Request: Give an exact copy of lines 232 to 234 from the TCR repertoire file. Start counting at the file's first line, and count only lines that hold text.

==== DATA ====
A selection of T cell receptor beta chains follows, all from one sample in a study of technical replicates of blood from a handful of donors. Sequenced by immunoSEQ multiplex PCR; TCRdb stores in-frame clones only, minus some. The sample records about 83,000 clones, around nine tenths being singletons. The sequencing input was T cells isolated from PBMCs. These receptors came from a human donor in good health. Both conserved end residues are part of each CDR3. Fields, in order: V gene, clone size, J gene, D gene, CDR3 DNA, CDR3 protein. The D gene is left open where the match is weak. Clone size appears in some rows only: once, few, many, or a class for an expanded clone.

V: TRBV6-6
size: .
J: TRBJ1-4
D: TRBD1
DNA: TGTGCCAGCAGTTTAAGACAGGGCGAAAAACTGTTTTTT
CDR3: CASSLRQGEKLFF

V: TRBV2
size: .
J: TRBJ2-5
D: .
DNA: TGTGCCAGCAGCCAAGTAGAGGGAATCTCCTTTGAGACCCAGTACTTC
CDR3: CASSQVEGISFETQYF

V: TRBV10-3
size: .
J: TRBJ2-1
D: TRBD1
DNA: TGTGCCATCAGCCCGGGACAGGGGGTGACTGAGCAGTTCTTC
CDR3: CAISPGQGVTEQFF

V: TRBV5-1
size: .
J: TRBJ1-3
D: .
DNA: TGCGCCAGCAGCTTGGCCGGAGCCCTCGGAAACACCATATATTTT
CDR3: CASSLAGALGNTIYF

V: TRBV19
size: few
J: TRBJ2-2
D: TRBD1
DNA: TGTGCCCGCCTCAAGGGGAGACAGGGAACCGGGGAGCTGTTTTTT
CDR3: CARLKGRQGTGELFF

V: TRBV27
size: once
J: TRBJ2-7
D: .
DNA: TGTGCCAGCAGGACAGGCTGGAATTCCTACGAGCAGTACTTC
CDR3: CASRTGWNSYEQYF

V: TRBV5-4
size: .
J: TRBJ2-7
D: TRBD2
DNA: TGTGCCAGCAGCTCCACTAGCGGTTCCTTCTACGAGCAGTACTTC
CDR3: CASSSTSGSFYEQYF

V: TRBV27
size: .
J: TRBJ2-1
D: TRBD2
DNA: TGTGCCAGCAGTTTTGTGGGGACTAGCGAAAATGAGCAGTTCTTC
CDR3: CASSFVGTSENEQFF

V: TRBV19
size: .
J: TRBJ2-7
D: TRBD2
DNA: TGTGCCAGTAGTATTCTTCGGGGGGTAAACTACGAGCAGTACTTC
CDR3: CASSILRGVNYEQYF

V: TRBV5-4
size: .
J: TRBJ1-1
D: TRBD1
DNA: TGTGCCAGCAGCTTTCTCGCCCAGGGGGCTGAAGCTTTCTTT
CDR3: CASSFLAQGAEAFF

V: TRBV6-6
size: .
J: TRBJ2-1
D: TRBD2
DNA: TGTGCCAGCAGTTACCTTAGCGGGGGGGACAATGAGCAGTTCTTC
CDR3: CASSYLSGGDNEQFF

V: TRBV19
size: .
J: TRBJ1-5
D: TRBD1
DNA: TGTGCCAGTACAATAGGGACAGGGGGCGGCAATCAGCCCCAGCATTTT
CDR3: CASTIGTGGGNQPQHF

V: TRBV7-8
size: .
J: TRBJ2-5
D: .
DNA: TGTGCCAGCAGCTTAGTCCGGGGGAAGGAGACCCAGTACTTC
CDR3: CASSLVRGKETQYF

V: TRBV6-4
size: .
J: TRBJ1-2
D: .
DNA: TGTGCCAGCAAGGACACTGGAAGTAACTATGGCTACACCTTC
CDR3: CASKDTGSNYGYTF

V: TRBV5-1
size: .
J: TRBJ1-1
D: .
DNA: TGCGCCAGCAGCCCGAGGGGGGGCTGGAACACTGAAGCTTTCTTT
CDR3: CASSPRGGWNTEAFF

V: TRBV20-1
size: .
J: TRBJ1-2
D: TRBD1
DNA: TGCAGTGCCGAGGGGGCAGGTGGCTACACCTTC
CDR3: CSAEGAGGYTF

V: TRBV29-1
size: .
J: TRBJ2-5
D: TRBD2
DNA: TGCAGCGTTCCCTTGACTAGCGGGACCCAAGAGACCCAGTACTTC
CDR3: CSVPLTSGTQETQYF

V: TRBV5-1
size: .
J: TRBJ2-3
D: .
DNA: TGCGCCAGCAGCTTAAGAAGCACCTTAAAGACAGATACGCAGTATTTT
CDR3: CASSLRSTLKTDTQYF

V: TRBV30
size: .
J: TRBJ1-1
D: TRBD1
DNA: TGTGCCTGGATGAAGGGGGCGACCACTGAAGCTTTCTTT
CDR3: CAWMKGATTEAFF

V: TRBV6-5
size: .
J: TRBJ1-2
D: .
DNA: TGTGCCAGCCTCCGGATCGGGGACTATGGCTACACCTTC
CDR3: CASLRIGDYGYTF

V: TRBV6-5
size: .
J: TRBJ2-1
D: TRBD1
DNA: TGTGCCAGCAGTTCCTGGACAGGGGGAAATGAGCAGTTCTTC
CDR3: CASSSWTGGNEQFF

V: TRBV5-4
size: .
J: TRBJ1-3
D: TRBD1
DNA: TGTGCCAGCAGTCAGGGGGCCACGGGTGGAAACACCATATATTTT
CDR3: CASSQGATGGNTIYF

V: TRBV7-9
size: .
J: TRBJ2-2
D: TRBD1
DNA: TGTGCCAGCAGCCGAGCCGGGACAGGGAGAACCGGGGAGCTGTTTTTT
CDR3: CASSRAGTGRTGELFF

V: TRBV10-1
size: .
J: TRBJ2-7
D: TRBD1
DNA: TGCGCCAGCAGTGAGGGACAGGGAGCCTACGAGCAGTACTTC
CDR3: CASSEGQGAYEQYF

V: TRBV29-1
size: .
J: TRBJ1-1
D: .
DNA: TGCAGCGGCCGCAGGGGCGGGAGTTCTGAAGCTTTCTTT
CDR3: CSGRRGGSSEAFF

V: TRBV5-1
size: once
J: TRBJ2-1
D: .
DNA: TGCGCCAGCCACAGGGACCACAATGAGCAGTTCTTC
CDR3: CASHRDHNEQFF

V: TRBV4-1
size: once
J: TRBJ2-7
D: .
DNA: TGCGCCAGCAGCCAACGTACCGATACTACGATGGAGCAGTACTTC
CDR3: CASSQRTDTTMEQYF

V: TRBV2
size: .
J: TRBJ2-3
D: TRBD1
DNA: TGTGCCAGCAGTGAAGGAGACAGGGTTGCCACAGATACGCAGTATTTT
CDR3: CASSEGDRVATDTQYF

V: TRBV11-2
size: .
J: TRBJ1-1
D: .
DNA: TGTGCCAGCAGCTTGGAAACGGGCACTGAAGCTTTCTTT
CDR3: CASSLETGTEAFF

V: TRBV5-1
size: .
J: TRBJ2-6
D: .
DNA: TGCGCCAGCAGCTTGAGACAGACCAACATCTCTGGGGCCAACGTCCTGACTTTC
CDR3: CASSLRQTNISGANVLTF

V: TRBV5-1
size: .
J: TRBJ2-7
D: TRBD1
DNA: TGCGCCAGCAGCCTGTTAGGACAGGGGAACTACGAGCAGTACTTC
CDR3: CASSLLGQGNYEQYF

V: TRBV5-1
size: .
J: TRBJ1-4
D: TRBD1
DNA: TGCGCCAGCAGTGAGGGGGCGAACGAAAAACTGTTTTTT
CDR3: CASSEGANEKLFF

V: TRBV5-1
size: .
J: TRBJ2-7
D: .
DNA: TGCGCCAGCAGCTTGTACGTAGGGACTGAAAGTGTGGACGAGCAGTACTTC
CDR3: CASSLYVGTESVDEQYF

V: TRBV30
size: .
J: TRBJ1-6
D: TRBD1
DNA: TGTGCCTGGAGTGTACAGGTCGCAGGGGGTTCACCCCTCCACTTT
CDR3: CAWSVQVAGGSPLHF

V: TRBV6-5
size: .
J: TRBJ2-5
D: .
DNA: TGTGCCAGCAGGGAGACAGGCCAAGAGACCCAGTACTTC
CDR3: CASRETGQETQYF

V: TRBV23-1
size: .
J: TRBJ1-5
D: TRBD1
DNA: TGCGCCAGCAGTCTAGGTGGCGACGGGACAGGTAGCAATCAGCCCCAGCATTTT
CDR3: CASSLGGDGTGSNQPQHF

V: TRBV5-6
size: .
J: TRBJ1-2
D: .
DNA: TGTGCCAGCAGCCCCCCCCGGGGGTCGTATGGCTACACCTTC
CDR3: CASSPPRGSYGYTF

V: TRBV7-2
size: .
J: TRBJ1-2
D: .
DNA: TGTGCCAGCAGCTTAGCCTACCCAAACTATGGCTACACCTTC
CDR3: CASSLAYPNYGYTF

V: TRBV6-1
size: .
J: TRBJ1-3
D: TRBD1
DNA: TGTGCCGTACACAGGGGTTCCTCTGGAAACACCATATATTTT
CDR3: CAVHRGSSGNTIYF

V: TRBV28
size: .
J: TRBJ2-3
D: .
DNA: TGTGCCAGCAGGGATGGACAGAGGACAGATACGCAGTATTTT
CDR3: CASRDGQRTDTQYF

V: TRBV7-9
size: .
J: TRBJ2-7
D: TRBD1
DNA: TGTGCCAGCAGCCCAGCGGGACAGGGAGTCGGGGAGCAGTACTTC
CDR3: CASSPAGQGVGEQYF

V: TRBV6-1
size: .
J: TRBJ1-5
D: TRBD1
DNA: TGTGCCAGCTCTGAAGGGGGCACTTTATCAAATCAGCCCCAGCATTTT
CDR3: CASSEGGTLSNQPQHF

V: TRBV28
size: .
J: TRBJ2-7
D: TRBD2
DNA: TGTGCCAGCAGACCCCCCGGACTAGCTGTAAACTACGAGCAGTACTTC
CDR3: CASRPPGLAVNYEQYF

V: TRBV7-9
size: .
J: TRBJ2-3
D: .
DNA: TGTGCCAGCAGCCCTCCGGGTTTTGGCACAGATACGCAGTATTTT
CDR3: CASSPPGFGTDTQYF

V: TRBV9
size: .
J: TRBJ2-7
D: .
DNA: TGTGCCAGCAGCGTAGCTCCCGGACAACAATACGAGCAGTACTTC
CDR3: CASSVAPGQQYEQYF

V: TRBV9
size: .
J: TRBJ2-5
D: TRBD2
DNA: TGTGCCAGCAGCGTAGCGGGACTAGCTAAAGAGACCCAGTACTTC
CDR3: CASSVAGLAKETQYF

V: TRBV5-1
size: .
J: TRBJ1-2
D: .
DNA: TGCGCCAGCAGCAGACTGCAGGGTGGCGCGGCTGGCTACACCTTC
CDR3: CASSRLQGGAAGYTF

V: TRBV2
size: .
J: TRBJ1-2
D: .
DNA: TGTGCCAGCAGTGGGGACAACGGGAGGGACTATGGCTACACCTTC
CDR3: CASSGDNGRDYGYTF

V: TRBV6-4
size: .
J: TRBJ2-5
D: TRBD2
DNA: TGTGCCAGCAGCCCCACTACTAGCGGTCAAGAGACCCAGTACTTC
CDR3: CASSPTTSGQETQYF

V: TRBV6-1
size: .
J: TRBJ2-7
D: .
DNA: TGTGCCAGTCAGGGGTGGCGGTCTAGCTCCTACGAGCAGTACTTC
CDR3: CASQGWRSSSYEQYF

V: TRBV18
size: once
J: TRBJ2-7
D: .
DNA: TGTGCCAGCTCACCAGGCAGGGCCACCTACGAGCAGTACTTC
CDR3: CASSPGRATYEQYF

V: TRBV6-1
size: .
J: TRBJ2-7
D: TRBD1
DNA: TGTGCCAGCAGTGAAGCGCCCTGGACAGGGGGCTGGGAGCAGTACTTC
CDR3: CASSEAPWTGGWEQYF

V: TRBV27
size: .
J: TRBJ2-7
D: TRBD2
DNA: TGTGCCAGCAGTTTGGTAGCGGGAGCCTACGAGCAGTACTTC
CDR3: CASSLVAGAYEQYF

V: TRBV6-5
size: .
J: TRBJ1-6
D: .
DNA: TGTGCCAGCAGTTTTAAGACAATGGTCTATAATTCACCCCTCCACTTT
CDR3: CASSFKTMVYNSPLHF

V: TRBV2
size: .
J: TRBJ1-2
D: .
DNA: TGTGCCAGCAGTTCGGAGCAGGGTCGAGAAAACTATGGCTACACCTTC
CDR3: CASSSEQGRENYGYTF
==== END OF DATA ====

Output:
J: TRBJ1-3
D: TRBD1
DNA: TGTGCCGTACACAGGGGTTCCTCTGGAAACACCATATATTTT